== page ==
The answer is yes, and they are indeed fundamental, but sometimes exercises alone are not enough. Whether or not an exercise-based treatment is sufficient depends, above all, on the severity of the curves and the evolutionary potential of the scoliosis itself, which is partly determined by growth.
Therefore, exercises sometimes need to be combined with another treatment, such as bracing. Rigid brace wearers always need to do specific exercises in order to minimse the side effects of the brace and maximise its corrective impact.
Patients prescribed the Spinecor wrapping system, a dynamic brace, do not need to do any specific exercises since this device allows movement and therefore guarantees the natural trunk muscle strengthening that favours correction of the spine.
Scoliosis treatment can be likened to climbing a mountain; a true climber is well aware that the path ahead of him will present obstacles, but he is confident he will be able to overcome them in order to reach the top.
That is his goal and he is determined to achieve it, whatever it takes and however long it takes him, because he already anticipates the enormous satisfaction he will feel on finally reaching the summit .
The various treatment options can be seen as different steps on a ladder, where the lowest is the one that has the least impact on the individual, but is also the least effective; instead, the highest step represents the very most that can be done in terms of treatment, and the treatment that will have the greatest impact on the youngster’s daily life.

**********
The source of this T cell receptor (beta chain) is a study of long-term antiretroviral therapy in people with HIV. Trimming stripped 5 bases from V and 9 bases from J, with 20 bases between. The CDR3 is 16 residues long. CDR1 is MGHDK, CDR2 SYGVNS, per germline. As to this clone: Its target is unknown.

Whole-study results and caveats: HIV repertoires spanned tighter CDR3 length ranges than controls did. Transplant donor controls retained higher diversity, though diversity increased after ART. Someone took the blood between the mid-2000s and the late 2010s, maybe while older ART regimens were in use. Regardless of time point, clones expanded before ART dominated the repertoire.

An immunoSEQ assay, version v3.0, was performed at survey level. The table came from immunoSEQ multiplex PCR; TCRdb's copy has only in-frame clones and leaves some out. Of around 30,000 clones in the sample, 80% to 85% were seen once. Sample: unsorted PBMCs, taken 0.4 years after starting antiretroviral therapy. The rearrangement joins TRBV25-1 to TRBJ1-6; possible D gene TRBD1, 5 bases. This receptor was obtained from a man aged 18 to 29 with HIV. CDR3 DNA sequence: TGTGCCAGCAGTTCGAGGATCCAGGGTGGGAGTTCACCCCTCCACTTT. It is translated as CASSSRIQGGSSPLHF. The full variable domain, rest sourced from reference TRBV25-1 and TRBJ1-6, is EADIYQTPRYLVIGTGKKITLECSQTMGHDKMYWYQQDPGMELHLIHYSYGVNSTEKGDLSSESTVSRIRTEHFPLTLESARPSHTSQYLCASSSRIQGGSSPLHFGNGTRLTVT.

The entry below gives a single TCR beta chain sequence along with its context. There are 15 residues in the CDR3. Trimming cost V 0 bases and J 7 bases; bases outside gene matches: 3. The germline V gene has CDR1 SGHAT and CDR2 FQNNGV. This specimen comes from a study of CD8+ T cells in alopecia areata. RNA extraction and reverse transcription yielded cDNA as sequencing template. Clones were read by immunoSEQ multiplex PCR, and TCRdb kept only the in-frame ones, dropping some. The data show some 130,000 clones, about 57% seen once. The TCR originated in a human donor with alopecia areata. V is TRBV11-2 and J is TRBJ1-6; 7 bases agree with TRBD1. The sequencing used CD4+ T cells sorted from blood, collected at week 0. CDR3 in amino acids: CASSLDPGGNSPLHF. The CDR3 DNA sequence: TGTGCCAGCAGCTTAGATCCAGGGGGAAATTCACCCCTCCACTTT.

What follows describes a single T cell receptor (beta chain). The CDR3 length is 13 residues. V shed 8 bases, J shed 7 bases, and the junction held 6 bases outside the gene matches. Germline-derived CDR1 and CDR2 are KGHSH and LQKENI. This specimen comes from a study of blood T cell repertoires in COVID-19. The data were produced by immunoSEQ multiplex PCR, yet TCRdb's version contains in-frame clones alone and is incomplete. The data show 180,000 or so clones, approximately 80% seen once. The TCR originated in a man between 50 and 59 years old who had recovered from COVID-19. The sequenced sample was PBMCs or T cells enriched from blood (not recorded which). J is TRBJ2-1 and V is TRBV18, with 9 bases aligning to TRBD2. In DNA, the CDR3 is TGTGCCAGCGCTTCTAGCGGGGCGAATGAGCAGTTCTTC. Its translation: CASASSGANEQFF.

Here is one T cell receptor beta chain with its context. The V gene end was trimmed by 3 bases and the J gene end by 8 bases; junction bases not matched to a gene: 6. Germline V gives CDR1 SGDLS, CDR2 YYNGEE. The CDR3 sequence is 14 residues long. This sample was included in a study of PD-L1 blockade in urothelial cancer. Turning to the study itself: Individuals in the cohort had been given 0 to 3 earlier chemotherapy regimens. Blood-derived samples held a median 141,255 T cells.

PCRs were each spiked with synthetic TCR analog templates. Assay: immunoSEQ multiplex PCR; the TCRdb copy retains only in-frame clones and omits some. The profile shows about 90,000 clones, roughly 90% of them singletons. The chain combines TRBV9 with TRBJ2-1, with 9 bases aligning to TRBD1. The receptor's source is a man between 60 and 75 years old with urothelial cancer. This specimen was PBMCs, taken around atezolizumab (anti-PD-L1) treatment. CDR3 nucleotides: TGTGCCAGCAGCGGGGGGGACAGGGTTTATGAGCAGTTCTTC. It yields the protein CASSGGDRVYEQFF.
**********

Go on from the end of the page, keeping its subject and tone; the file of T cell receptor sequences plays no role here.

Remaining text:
The ideal therapy is one that allows the best possible results with the least possible impact.
The first step on the treatment ladder is simple observation; at this level the patient needs to attend frequent medical check-ups in order to keep the scoliosis monitored, and the physician needs to be ready to intervene if the need arises.
The next step involves exercises alone, which are sufficient to control scoliosis of mild and mild-medium severity.
At the next level, patients are offered braces consisting of soft bands, and then, if the condition warrants it, braces made of more or less rigid materials.
Sometimes parents immediately want a therapy that, in their view, gives greater guarantees of success, regardless of the impact on their child.
This attitude is generated by the mistaken belief that opting for the most aggressive therapy will allow the worst outcome to be avoided, and also by the idea that bracing is more convenient .
To return to the metaphor of the mountain, this amounts to starting the ascent running, in the hope of getting to the top more quickly, but it is an approach that may see the climber paying a very high price in terms of his health and even ending up having to end his career early.
Since scoliosis is an evolving disorder, the treatment, too, needs to be constantly evolving: the best strategy is to be ready to introduce timely changes in response to emerging needs.
It is important to see the treatment from a global perspective: a patient who starts off simply doing exercises, and does them well for a certain number of months, before then being obliged to wear a brace will at least have avoided some months of brace wearing, which is certainly a good thing.
Changing treatment does not mean that the previous one was unsuccessful, it simply means that it has become apparent that a stronger method is needed order to win the struggle (like an arm wrestling contest!) with the scoliosis.